How’d we live without cellphones?

They have become increasingly important to our everyday lives

Bruce Spotleson

Bruce Spotleson

If it seemed tough to put away the cellphone over the holidays, you weren’t alone. Under oath, many of us would plead guilty as charged.

Now owned by more than 80 percent of American adults — a third of whom pack “smart” phones with connectivity — our mobile devices today command a central role in our lives.

In fact, data recently released by the Pew Internet and American Life Project show just how much a part of our daily activities our phones have become. Tell me if any of this behavior sounds familiar:

• Pew reported that 2 out of 3 cellphone owners admitted to checking for messages even when their phone hadn’t rung or vibrated.

• Although a good number of the 2,000 respondents had landlines, about half of the cellphone owners polled reported sleeping with their phones next to their bed so they wouldn’t miss any calls or text messages during the night.

Still, even though so many cellphone owners seem to be on constant alert, almost 40 percent reported that people they know have complained when they haven’t responded promptly to phone calls or text messages.

It makes sense, then, that 24 percent of cellphone owners say the worst thing about ownership is that they are constantly available. And 29 percent feel they must turn off their phones periodically just to catch a break.

As for connectivity, half of all cellphone owners say they’ve used their phone at least once to get information fast. A quarter said they have had trouble doing something because their phone wasn’t handy.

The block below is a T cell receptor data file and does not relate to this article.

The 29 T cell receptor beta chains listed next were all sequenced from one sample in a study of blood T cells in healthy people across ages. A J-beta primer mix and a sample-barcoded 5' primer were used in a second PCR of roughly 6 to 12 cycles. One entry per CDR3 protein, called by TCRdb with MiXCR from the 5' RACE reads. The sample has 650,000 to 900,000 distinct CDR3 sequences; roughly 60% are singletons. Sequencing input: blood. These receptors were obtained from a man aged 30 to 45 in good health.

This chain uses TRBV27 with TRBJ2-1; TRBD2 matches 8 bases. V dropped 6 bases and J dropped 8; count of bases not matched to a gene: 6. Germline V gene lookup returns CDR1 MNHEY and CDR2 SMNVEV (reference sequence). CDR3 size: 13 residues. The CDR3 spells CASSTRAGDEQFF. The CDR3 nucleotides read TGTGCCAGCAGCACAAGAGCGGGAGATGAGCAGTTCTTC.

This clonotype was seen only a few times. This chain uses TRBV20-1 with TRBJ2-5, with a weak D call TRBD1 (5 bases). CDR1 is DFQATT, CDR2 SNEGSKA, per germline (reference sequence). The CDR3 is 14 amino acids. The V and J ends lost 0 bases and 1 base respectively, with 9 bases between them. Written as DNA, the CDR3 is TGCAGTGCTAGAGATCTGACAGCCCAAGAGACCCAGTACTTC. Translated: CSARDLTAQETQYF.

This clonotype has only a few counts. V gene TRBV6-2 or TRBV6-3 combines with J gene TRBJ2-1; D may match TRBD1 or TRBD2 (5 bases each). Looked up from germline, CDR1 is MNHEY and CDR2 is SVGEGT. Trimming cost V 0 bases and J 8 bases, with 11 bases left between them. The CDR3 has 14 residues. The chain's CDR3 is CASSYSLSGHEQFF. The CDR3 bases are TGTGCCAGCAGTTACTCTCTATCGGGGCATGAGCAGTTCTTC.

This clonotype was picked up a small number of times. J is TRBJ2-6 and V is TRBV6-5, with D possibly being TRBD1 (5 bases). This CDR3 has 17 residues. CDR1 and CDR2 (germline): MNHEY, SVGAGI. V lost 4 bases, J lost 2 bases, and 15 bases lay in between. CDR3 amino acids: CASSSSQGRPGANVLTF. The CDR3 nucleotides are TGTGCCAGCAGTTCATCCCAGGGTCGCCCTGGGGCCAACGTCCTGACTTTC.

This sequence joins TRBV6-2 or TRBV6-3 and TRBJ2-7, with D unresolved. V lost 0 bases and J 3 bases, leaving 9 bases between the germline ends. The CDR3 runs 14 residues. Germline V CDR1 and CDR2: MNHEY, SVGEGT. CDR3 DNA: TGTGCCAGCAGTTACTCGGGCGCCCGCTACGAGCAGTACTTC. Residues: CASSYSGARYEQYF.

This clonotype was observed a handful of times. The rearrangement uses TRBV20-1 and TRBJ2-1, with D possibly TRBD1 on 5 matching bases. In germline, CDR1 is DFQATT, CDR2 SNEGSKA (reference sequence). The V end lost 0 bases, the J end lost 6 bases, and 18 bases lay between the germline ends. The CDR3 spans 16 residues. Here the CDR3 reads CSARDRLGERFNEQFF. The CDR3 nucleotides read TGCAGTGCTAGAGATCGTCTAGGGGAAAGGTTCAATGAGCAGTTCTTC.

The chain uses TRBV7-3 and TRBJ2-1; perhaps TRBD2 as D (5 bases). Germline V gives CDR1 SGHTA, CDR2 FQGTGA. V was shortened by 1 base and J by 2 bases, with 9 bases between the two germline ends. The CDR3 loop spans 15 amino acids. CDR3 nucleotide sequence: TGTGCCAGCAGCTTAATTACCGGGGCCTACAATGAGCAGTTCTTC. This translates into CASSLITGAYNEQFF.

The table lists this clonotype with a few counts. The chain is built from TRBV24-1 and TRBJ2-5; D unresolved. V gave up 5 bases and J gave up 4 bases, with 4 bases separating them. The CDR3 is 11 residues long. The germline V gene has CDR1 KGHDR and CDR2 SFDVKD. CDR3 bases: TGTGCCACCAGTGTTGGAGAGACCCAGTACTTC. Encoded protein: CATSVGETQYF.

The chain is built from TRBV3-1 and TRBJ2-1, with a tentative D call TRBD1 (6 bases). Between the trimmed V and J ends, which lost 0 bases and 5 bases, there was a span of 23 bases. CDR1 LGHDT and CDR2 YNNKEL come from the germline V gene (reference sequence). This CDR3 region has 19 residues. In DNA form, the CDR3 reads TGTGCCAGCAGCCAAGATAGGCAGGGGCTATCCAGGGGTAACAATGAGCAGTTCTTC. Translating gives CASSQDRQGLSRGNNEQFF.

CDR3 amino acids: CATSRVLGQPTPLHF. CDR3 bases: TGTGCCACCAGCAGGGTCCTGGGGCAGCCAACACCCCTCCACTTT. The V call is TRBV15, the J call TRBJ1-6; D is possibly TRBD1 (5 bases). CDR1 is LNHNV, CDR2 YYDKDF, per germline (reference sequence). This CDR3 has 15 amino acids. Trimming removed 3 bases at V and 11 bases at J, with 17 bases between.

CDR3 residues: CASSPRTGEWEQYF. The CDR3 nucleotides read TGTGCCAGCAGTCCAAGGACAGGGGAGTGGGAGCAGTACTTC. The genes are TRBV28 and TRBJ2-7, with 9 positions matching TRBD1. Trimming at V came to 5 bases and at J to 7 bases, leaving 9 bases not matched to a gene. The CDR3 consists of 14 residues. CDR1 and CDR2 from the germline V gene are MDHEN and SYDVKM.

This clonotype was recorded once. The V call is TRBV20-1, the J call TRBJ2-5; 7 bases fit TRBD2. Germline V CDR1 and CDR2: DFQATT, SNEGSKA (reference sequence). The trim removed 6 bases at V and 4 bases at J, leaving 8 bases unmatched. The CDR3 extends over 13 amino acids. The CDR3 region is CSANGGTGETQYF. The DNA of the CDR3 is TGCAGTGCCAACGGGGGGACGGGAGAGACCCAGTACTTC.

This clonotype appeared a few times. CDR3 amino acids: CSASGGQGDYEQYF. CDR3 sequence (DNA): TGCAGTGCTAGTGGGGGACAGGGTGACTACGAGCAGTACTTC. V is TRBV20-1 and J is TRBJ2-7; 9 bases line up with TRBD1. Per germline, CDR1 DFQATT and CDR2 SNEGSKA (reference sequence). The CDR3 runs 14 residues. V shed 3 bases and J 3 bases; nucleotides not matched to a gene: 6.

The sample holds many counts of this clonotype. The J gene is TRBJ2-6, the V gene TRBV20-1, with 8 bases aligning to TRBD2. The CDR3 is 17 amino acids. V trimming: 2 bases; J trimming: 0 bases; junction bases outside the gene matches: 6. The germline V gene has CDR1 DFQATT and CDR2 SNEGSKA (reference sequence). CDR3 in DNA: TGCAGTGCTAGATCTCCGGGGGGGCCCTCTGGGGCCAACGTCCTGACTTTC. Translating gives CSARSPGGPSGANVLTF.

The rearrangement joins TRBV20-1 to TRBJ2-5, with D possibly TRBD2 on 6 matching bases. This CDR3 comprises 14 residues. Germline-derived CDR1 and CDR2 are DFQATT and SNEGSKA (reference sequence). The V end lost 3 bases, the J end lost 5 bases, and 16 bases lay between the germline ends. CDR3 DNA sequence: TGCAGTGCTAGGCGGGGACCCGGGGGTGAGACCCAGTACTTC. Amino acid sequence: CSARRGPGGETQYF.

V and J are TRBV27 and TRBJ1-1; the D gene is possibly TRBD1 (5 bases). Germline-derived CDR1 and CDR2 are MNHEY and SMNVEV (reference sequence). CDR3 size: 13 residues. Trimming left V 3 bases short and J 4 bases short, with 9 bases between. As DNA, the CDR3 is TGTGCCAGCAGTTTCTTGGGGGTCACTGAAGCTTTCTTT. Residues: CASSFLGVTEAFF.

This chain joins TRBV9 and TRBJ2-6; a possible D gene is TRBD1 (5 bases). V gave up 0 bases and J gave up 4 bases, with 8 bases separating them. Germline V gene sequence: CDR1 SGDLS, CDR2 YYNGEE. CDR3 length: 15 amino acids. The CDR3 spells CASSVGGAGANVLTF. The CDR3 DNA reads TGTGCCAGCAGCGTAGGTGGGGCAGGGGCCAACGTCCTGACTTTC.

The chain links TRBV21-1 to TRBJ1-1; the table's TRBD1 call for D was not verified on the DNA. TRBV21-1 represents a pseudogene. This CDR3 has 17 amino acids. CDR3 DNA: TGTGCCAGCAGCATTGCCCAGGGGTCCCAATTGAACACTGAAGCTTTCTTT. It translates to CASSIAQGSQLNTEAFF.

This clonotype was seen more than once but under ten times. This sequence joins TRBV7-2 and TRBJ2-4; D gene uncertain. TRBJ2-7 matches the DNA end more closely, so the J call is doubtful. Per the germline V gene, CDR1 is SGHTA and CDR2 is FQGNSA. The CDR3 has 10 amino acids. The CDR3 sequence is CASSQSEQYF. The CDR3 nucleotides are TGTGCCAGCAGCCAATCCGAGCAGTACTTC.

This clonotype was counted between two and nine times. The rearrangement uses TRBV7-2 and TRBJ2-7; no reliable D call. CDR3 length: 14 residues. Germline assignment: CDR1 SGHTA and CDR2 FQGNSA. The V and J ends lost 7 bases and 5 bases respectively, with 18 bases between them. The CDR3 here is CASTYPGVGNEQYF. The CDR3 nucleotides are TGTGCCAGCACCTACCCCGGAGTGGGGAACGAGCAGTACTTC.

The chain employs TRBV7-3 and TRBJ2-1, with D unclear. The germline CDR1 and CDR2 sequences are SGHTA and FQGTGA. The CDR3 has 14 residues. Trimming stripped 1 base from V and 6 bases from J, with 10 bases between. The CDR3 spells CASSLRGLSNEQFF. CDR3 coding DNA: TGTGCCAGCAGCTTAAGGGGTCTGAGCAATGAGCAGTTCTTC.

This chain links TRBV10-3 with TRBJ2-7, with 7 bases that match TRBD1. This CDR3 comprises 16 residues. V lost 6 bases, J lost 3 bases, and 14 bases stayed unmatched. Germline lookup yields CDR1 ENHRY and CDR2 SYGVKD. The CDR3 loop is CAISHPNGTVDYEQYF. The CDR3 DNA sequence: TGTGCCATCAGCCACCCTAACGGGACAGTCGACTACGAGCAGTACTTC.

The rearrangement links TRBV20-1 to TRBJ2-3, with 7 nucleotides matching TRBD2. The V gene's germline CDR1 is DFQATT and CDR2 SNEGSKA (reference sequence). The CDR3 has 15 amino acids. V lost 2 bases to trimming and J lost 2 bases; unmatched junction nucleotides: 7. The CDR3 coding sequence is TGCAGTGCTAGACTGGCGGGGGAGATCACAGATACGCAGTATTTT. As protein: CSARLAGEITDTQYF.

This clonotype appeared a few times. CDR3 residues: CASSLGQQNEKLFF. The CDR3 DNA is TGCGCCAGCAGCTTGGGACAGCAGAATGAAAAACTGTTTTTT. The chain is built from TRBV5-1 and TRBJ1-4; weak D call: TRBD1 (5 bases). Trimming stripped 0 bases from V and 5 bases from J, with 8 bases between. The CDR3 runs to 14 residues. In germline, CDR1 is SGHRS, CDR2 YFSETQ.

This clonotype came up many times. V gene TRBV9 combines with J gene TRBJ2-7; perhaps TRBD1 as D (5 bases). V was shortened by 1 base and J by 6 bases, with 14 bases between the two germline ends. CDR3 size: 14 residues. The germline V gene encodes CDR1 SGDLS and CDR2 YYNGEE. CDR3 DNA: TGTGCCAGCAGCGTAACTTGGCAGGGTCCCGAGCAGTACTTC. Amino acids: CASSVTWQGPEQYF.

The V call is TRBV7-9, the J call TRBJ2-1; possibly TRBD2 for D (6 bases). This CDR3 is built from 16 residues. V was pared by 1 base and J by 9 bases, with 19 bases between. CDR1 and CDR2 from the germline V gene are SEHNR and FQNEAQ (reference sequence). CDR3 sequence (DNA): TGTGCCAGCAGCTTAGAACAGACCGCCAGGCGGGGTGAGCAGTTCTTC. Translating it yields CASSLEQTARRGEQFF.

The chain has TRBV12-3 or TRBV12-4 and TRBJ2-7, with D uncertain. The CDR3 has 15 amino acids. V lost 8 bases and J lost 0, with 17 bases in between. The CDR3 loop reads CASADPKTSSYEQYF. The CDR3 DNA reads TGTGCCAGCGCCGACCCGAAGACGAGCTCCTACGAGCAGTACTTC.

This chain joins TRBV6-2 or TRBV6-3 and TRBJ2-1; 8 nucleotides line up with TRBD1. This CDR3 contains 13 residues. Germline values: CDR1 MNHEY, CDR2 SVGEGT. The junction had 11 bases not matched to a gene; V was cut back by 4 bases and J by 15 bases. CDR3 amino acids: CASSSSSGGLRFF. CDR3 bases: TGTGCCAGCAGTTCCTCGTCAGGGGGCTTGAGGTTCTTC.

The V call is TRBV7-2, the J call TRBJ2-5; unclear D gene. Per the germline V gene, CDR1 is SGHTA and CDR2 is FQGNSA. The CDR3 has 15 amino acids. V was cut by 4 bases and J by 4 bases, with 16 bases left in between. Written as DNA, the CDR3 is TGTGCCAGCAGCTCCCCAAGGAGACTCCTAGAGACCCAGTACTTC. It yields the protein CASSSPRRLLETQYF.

Many of the results confirm things we already knew. For example, two-thirds of owners say their phone has made it easier to stay in touch with people they care about, more than 40 percent use their phone for entertainment when they are bored, and 26 percent said their phone makes it easier to be productive while sitting in traffic or waiting in line. Another 40 percent said their phone helped in an emergency situation.

Apparently, cellphones also can function as a deterrent to communication: Pew reported that 13 percent of owners have pretended to be using their phones in order to avoid interacting with people around them.

Given all this, it is a small wonder that almost a third of owners say their cellphone is “something they can’t imagine living without.”

Thankfully, most of us don’t worry about such things; only 11 percent of cellphone owners say they’re concerned about spending too much time with their phones.

That’s good news because, after all, who needs more guilt during the holidays?